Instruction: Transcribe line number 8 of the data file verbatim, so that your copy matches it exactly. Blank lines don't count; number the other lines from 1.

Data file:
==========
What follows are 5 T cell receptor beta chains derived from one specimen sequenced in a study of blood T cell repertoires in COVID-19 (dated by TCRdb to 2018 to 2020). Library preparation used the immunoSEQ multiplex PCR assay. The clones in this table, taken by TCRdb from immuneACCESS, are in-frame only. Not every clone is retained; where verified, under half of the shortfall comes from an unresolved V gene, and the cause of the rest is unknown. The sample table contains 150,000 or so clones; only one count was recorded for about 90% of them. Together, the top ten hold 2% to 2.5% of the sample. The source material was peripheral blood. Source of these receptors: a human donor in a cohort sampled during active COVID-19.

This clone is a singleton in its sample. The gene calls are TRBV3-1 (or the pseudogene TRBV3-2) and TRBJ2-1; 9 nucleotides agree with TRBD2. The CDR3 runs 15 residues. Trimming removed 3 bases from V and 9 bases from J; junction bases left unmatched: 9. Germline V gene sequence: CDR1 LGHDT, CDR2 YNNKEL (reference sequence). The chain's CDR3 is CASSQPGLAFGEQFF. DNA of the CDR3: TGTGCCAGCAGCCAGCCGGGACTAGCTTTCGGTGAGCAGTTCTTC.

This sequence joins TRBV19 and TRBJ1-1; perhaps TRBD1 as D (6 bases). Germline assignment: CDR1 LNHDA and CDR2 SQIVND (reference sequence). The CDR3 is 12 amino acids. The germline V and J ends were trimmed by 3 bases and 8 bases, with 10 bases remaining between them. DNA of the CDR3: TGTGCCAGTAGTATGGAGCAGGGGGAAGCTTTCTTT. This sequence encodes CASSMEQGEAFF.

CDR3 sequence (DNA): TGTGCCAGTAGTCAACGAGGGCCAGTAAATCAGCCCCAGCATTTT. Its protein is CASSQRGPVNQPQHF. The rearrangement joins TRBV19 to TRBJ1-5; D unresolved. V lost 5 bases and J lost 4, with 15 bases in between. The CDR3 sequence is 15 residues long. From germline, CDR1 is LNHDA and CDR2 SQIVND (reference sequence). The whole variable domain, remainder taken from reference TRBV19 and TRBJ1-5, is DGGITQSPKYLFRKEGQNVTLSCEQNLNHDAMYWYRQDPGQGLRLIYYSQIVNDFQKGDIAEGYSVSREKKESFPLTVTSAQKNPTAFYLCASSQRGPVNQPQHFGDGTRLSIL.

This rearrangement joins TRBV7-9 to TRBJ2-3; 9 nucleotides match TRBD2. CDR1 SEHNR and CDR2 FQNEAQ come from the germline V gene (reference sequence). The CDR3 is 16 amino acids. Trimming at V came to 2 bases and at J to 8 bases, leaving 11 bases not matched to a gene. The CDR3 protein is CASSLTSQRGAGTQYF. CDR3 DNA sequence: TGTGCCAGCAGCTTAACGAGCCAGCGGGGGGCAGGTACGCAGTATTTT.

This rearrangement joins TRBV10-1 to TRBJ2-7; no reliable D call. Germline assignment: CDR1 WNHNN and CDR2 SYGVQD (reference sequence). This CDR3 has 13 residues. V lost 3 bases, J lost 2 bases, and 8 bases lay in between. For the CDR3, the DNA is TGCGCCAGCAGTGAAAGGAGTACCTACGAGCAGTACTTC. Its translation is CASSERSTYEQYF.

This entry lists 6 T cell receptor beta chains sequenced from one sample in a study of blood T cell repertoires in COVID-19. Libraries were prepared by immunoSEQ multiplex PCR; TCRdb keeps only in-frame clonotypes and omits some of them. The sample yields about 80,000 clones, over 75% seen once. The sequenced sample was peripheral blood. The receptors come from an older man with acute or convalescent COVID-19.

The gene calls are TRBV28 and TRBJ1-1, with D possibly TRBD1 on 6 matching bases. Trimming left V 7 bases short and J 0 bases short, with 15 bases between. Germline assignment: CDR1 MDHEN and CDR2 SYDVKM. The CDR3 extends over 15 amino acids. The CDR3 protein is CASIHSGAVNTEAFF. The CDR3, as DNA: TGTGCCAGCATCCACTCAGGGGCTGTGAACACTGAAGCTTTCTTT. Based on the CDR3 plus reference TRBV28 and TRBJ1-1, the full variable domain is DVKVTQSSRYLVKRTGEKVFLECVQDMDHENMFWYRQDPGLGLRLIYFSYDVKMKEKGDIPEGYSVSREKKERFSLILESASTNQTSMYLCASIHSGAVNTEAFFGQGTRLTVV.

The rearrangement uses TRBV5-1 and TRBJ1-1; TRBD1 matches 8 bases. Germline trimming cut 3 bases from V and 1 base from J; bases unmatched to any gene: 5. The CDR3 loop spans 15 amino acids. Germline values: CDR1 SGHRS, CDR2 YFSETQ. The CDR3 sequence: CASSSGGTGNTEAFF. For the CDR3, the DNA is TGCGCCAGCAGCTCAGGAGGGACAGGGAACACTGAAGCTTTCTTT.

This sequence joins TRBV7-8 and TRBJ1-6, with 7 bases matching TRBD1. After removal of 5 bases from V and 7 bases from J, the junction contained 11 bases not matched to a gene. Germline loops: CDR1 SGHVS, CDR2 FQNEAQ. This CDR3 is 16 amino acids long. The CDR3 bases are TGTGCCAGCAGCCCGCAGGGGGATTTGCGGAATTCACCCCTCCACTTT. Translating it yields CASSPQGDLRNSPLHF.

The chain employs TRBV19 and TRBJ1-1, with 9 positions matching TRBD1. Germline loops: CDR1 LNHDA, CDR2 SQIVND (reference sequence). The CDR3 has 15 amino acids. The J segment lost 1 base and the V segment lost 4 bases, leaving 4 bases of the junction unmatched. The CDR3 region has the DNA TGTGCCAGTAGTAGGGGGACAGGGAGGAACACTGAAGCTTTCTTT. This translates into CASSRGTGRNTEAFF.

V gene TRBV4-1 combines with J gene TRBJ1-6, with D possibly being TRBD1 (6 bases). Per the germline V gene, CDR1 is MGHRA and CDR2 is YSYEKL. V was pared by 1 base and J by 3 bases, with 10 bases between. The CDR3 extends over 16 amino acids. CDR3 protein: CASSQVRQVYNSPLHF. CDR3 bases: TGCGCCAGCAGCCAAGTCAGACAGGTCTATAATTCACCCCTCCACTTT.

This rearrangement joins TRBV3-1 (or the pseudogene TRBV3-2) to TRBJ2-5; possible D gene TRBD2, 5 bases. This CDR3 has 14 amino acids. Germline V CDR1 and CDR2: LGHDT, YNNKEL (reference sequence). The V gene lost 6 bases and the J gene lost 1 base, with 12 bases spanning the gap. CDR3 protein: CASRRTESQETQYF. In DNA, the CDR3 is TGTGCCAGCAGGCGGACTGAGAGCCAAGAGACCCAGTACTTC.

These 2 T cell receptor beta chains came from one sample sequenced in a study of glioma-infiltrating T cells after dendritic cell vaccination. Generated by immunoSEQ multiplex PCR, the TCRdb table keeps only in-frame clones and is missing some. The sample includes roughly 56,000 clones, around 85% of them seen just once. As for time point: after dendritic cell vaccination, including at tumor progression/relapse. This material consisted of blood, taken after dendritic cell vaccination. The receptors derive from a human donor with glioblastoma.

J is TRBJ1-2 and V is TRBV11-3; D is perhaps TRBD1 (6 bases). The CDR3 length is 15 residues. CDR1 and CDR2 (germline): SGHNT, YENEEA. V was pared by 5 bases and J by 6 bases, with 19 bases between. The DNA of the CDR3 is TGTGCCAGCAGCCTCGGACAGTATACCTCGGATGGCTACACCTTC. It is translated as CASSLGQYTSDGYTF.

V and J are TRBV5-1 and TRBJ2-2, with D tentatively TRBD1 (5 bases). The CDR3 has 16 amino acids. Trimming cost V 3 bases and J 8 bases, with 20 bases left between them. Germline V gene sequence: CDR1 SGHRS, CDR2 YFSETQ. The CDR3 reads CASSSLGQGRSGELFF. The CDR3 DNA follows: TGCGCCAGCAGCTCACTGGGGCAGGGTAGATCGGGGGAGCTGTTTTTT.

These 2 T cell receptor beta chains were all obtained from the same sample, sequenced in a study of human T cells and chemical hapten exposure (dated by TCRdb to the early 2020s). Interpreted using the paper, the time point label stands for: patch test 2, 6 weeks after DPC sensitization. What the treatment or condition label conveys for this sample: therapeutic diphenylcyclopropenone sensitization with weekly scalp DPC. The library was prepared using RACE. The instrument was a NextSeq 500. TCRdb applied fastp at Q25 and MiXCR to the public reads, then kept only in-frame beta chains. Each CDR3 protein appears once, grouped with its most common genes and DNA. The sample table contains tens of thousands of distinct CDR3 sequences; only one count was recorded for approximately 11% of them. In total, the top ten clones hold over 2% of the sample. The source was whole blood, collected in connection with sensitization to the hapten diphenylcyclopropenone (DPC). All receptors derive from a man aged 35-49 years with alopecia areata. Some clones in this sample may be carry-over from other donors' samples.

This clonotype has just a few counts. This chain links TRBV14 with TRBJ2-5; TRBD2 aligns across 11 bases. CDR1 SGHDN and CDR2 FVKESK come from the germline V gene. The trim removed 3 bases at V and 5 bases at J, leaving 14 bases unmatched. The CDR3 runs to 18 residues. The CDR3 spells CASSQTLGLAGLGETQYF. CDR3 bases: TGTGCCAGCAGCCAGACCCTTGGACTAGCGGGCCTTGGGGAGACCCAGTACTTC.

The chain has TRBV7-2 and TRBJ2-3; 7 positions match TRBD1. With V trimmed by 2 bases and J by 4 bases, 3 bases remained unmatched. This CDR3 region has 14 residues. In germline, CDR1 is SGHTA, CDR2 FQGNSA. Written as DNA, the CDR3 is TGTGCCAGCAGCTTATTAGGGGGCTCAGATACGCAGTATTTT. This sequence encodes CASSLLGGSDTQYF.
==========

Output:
The gene calls are TRBV28 and TRBJ1-1, with D possibly TRBD1 on 6 matching bases. Trimming left V 7 bases short and J 0 bases short, with 15 bases between. Germline assignment: CDR1 MDHEN and CDR2 SYDVKM. The CDR3 extends over 15 amino acids. The CDR3 protein is CASIHSGAVNTEAFF. The CDR3, as DNA: TGTGCCAGCATCCACTCAGGGGCTGTGAACACTGAAGCTTTCTTT. Based on the CDR3 plus reference TRBV28 and TRBJ1-1, the full variable domain is DVKVTQSSRYLVKRTGEKVFLECVQDMDHENMFWYRQDPGLGLRLIYFSYDVKMKEKGDIPEGYSVSREKKERFSLILESASTNQTSMYLCASIHSGAVNTEAFFGQGTRLTVV.